Biogas safety: Procedures and equipment
If you are familiar with renewable energy, you’ve probably heard of Biogas before; it’s becoming more and more popular across the world. It’s produced through the anaerobic digestion of organic materials, such as agricultural waste, food scraps, and sewage, and can be used for electricity generation, heating, and transportation.
Despite its obvious benefits, biogas is a hazardous substance that requires careful handling to ensure safety.
Biogas flammability and hazards
Biogas is primarily composed of methane gas, which is of course highly flammable, but it also contains carbon dioxide, hydrogen sulphide, and ammonia, which can be toxic in high concentrations. These properties of biogas make it a hazardous substance that requires special precautions to be taken when handling, storing and transporting it.
Biogas can ignite and explode if released in an enclosed space without proper ventilation. It can also displace oxygen in the air, leading to asphyxiation and the toxic gases in biogas can cause poisoning, if you inhale too much.
Mitigating biogas safety concerns
Plenty of solutions have been developed to ensure safe handling of biogas, including the design and construction of storage tanks and pipelines, monitoring systems to detect leaks and other hazards, emergency response planning and training, and defining best practices for handling biogas in different settings.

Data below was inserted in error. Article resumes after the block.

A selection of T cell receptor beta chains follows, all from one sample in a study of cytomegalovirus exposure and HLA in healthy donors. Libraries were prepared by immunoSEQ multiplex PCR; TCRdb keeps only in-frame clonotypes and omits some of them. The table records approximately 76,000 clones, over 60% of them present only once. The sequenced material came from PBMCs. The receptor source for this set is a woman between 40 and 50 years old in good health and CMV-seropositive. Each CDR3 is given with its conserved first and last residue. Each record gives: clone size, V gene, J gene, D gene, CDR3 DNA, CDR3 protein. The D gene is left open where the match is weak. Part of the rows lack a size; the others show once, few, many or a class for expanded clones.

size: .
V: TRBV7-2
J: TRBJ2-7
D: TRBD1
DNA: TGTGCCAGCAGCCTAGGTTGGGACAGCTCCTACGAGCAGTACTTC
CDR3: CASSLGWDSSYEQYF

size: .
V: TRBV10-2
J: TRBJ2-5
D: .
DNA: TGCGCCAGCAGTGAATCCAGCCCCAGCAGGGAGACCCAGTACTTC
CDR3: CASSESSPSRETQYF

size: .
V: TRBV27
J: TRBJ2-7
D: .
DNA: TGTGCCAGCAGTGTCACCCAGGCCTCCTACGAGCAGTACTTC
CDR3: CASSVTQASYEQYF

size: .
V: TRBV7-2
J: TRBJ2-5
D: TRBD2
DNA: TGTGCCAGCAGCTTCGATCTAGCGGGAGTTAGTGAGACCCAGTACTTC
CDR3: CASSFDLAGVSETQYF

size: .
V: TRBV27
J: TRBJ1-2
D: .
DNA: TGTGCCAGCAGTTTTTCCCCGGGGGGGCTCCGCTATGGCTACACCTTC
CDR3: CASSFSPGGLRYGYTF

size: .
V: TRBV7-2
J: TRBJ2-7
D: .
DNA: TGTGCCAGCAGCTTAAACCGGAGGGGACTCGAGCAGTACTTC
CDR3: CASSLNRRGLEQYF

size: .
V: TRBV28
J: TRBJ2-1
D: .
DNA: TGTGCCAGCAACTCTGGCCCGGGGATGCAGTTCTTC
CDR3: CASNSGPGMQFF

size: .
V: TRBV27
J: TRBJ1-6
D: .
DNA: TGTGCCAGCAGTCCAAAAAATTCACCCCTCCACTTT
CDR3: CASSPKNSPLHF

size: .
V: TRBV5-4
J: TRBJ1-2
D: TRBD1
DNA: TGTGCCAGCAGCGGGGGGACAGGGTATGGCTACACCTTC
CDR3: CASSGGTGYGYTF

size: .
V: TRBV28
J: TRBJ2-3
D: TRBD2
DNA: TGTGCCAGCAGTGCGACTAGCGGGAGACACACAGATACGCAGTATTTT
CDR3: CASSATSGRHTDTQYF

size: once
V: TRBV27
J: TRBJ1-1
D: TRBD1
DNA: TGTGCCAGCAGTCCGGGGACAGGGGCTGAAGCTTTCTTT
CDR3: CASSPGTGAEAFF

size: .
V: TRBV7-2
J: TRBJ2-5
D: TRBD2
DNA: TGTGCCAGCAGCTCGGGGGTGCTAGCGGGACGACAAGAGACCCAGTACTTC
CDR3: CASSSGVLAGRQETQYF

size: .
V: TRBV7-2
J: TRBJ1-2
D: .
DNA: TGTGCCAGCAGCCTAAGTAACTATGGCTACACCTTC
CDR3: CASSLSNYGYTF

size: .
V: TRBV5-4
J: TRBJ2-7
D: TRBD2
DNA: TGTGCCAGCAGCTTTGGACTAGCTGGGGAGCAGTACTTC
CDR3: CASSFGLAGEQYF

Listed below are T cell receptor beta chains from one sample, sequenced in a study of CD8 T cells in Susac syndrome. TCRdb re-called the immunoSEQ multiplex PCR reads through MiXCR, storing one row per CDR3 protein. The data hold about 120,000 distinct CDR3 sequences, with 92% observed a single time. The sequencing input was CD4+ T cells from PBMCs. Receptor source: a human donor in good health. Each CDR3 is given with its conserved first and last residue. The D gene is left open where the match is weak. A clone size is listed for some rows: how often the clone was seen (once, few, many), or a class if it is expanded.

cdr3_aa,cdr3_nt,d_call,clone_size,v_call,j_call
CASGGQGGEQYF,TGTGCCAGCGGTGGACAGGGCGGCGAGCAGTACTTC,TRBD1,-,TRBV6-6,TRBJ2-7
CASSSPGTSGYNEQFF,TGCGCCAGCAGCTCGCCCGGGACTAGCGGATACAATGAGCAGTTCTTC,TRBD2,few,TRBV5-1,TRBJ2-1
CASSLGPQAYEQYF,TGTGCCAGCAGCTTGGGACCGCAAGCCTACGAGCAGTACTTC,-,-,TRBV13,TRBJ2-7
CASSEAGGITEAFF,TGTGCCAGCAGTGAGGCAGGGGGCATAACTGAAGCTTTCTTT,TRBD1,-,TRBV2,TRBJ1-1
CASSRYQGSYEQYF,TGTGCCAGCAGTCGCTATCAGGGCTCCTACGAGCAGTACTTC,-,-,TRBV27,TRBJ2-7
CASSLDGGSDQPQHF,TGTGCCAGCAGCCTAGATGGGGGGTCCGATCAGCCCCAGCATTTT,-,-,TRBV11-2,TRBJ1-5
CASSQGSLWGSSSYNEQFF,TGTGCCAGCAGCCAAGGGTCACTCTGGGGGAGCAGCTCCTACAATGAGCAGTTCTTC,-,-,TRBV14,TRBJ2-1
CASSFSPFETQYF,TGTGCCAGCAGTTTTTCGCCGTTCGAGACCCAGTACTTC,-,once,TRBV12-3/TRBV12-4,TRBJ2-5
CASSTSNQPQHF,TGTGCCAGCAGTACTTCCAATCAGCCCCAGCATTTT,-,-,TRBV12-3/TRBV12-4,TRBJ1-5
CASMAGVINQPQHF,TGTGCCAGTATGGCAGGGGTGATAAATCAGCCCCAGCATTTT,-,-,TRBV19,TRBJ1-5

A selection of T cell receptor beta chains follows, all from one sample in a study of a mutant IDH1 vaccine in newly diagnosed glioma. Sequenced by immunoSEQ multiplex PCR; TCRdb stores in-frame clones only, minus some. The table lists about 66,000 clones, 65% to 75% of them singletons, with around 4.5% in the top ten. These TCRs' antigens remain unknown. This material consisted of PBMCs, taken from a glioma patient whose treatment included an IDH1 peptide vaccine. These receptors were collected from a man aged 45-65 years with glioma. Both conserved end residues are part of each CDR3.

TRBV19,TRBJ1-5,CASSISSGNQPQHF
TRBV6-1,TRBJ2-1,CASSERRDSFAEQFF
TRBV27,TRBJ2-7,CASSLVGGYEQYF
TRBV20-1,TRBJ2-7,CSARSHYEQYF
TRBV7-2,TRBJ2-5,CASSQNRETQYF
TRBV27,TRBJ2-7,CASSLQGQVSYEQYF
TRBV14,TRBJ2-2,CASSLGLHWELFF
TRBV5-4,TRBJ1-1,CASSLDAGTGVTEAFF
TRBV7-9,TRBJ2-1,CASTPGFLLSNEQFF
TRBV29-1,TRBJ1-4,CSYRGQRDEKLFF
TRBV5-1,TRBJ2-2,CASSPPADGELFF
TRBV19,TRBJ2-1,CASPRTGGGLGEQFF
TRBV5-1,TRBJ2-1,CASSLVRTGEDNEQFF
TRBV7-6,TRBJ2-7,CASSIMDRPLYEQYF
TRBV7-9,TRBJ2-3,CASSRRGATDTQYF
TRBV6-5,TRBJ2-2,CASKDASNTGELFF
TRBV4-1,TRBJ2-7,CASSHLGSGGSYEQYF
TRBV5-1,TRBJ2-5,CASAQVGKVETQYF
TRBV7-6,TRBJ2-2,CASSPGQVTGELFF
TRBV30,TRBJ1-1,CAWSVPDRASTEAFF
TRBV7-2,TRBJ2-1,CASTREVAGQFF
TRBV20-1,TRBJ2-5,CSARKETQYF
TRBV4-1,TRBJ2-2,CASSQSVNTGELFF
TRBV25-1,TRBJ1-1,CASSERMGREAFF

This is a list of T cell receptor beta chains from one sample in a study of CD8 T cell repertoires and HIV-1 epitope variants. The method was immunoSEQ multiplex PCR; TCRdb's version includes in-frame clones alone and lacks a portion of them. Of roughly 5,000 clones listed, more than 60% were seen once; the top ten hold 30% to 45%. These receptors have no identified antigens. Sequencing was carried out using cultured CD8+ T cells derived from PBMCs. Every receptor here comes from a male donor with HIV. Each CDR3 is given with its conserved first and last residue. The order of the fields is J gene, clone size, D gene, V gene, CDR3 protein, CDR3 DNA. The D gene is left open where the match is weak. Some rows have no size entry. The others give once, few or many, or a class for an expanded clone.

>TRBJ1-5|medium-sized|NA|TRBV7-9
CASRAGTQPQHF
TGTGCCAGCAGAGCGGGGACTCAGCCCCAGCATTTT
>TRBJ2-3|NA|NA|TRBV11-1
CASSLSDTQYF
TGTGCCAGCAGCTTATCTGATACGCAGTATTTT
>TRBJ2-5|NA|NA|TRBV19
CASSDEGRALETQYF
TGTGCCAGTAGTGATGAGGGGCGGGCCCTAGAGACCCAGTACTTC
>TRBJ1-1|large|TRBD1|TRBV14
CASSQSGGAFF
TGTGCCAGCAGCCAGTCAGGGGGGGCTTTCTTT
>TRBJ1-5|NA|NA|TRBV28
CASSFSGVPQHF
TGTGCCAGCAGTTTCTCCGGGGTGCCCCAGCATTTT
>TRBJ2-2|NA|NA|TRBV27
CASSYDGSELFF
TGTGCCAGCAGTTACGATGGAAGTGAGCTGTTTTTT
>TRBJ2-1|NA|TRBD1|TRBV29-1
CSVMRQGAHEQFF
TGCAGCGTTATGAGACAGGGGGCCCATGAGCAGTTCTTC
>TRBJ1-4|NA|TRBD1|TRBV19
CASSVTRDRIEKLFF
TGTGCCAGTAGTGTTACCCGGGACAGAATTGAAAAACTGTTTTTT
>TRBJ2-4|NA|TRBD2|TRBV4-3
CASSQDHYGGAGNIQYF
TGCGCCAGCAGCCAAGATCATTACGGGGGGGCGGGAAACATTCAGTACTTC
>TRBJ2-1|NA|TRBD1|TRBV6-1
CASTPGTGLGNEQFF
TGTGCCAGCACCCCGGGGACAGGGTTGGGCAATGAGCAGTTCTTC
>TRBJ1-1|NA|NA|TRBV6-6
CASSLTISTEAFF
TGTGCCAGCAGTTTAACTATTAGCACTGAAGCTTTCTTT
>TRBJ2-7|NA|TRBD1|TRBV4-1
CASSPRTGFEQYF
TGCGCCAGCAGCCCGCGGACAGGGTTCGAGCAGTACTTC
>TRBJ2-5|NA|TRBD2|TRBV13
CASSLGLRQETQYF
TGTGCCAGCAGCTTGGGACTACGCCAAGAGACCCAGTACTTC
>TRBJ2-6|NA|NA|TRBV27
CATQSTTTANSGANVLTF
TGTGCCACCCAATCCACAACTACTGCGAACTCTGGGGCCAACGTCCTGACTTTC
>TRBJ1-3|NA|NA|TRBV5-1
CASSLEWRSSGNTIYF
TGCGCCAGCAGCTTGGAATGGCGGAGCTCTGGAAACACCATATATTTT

When constructing storage tanks and pipelines, they need to be designed specifically to handle biogas, which means using materials that are resistant to corrosion and compatible with biogas. During construction, proper ventilation must be put in place, for example, an emergency relief manway, The B400D Digester Manway relieves vapour in an emergency.
At this stage of construction, it’s vital that the appropriate valves are used to prevent leaks. Featuring stainless steel lapped seats and double-skimmed, anti-static PTFE diaphragms, the B100 biogas valve ensures high-sealing and minimal leakage, exceeding that required by API 2000 seventh Edition / ISO 28300.
Biogas hazard detection
Once the tanks and pipelines are up and running, they must be inspected and maintained regularly to ensure that they are in good condition and functioning as intended. Monitoring systems can be used to detect leaks and other hazards. These systems can include sensors that detect gas levels and flow rates, which will trigger an alarm if needed.
Should a situation arise, emergency response planning and training are crucial to ensure that personnel are prepared to respond in the event of an emergency. Therefore, conducting regular safety drills, and providing personnel with appropriate training on safety procedures is vital. These situations may require the use of personal protective equipment, such as respirators and safety goggles, as well as appropriate ventilation and fire suppression systems and operators should be trained to identify potential safety hazards and act quickly if necessary.